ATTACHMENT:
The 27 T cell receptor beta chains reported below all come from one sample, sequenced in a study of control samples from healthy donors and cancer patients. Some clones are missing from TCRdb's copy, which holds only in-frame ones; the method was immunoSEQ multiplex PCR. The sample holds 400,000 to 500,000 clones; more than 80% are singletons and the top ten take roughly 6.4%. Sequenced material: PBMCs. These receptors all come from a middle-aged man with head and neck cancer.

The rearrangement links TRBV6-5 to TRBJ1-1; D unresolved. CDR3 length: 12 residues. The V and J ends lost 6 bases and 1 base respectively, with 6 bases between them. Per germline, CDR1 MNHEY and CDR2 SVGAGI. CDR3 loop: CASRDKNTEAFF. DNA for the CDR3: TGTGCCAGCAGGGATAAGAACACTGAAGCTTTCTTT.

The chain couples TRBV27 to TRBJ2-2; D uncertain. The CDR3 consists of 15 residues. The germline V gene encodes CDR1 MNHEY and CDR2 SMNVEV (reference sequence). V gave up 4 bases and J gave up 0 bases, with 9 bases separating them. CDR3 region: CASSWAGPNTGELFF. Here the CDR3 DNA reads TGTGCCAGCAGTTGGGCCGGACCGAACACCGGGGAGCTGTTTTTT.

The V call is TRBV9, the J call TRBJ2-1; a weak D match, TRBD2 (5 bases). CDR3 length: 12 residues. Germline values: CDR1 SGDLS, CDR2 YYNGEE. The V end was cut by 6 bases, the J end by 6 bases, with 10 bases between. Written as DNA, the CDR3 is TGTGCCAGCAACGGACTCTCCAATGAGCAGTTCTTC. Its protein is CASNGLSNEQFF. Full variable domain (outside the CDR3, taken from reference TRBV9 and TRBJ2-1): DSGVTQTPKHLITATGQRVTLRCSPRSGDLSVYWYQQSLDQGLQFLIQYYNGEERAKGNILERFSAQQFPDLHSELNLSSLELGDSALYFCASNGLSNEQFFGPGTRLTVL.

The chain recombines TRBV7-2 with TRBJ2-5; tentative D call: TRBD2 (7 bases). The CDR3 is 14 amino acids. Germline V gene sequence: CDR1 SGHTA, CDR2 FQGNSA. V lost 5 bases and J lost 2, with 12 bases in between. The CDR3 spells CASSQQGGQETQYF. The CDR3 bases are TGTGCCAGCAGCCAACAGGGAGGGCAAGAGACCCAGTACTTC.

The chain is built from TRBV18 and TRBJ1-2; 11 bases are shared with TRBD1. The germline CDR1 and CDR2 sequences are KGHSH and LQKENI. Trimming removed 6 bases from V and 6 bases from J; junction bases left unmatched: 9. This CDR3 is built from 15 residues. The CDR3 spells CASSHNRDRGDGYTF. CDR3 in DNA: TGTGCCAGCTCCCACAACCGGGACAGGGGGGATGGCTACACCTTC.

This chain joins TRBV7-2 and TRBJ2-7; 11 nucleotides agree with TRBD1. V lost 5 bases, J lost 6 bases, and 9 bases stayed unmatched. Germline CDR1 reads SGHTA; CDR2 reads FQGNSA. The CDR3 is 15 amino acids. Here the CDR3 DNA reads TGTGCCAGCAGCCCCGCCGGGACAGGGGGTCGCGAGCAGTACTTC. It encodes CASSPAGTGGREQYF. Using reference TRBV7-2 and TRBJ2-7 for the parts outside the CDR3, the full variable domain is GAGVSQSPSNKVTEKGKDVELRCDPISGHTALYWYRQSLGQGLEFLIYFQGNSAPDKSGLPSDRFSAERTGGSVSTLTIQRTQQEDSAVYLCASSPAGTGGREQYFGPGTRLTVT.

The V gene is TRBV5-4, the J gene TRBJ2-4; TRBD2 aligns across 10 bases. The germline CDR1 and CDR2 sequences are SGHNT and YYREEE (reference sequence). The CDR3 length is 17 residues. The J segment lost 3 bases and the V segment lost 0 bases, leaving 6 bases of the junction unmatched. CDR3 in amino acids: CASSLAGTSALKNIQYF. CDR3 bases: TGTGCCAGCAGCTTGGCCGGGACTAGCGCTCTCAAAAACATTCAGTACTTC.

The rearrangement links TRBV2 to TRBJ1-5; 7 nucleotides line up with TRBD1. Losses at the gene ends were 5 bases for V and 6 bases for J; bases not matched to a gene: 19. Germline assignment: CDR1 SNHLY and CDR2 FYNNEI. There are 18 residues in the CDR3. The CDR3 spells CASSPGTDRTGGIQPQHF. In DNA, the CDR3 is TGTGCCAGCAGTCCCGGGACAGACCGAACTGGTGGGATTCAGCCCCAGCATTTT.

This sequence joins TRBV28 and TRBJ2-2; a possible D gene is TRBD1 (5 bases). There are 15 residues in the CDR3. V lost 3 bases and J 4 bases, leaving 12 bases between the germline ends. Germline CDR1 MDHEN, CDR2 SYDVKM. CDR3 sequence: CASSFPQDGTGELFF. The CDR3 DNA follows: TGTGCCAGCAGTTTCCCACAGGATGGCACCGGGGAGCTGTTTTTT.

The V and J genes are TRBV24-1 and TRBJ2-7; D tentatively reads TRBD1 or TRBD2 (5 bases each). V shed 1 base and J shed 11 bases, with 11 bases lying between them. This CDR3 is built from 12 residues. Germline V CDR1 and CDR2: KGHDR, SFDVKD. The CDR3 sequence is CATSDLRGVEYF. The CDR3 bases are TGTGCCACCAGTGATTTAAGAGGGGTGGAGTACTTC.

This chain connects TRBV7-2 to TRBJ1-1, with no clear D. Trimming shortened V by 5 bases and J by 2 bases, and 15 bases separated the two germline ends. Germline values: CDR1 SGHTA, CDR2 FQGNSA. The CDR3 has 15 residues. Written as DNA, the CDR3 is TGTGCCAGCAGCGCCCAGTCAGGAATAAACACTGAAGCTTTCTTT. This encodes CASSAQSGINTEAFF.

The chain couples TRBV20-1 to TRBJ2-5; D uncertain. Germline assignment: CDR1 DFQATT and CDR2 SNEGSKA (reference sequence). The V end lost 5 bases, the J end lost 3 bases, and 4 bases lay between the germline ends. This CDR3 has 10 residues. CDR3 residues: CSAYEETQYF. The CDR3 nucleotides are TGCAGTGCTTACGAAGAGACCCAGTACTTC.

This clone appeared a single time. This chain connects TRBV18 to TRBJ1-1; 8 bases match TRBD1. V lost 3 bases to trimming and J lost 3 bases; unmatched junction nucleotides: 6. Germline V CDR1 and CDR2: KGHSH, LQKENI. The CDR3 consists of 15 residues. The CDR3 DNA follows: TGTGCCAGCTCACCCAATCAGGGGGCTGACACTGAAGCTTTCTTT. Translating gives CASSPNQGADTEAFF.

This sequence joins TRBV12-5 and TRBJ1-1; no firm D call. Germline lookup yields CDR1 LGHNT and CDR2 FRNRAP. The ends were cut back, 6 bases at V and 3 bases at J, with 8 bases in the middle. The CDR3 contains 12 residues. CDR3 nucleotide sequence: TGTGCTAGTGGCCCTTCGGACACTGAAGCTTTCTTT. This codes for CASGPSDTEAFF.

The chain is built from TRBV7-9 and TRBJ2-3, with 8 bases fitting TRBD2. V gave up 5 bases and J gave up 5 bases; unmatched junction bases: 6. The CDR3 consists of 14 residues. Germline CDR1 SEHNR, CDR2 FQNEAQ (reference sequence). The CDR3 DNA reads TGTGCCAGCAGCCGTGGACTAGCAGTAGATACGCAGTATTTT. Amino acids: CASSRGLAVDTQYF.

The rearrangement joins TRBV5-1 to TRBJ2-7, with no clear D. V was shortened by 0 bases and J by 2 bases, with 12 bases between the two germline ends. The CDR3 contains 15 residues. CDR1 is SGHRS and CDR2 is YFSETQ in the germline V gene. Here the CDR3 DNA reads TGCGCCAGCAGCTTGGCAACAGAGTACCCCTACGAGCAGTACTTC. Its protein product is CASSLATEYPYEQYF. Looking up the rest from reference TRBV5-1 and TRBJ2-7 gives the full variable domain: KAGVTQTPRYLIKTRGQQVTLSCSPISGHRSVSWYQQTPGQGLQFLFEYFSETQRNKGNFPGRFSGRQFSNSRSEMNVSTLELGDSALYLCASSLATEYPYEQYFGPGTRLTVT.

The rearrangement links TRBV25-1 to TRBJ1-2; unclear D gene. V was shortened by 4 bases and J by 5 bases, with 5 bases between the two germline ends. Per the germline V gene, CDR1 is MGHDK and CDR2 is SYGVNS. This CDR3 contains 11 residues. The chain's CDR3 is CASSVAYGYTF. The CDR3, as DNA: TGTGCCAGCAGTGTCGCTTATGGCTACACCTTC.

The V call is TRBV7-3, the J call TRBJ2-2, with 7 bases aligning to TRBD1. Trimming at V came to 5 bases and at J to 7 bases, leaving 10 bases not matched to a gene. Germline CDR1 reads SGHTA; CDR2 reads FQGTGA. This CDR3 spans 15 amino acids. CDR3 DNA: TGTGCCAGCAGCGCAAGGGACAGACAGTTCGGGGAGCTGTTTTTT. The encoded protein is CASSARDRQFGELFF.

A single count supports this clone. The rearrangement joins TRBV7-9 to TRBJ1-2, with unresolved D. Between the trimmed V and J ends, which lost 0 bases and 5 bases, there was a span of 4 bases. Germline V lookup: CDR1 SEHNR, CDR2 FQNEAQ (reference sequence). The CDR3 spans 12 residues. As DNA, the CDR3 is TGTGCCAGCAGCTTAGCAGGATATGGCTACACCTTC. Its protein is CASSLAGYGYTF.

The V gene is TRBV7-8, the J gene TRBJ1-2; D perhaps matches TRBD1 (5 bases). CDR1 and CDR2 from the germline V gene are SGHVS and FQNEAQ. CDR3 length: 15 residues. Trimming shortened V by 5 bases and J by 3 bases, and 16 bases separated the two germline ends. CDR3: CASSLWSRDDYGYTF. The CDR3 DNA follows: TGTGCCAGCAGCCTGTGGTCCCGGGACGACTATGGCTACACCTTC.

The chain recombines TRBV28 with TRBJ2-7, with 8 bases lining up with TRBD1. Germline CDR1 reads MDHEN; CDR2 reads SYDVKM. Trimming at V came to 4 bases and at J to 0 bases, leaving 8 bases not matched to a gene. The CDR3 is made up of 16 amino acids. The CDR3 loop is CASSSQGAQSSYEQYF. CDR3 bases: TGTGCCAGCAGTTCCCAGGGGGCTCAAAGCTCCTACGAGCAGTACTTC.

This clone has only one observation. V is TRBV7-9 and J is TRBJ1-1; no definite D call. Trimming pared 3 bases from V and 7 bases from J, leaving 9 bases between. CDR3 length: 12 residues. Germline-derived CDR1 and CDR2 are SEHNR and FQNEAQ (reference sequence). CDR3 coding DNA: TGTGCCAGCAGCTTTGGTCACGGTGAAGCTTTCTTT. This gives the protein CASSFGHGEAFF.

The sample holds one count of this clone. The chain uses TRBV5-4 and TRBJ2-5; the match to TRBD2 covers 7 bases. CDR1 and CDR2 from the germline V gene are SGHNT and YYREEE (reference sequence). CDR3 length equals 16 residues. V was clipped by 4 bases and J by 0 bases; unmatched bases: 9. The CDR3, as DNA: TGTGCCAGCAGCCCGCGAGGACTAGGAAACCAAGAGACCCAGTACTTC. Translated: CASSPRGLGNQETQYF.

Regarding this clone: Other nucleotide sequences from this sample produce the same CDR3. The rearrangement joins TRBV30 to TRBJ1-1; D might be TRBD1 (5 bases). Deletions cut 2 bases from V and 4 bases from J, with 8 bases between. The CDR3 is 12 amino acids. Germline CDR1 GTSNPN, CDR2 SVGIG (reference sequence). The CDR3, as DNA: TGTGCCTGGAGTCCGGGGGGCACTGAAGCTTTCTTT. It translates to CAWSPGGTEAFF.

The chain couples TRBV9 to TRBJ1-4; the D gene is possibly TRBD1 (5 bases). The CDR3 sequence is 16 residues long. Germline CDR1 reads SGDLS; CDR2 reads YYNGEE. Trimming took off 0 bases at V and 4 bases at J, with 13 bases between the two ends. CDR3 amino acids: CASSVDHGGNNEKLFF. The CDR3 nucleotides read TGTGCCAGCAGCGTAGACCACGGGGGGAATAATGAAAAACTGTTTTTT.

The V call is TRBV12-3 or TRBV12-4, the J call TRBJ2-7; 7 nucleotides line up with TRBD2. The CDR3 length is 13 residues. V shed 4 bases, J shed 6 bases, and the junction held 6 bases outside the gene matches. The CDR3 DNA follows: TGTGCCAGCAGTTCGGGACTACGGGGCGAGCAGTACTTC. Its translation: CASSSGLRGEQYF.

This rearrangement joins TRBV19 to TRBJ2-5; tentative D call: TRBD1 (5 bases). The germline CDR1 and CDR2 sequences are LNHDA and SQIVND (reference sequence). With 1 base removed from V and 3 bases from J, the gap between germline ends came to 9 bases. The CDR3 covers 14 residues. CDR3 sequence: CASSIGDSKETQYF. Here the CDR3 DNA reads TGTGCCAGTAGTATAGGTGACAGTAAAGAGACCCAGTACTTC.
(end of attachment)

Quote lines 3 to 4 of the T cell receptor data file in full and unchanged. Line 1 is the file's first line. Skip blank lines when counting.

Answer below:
The chain couples TRBV27 to TRBJ2-2; D uncertain. The CDR3 consists of 15 residues. The germline V gene encodes CDR1 MNHEY and CDR2 SMNVEV (reference sequence). V gave up 4 bases and J gave up 0 bases, with 9 bases separating them. CDR3 region: CASSWAGPNTGELFF. Here the CDR3 DNA reads TGTGCCAGCAGTTGGGCCGGACCGAACACCGGGGAGCTGTTTTTT.

The V call is TRBV9, the J call TRBJ2-1; a weak D match, TRBD2 (5 bases). CDR3 length: 12 residues. Germline values: CDR1 SGDLS, CDR2 YYNGEE. The V end was cut by 6 bases, the J end by 6 bases, with 10 bases between. Written as DNA, the CDR3 is TGTGCCAGCAACGGACTCTCCAATGAGCAGTTCTTC. Its protein is CASNGLSNEQFF. Full variable domain (outside the CDR3, taken from reference TRBV9 and TRBJ2-1): DSGVTQTPKHLITATGQRVTLRCSPRSGDLSVYWYQQSLDQGLQFLIQYYNGEERAKGNILERFSAQQFPDLHSELNLSSLELGDSALYFCASNGLSNEQFFGPGTRLTVL.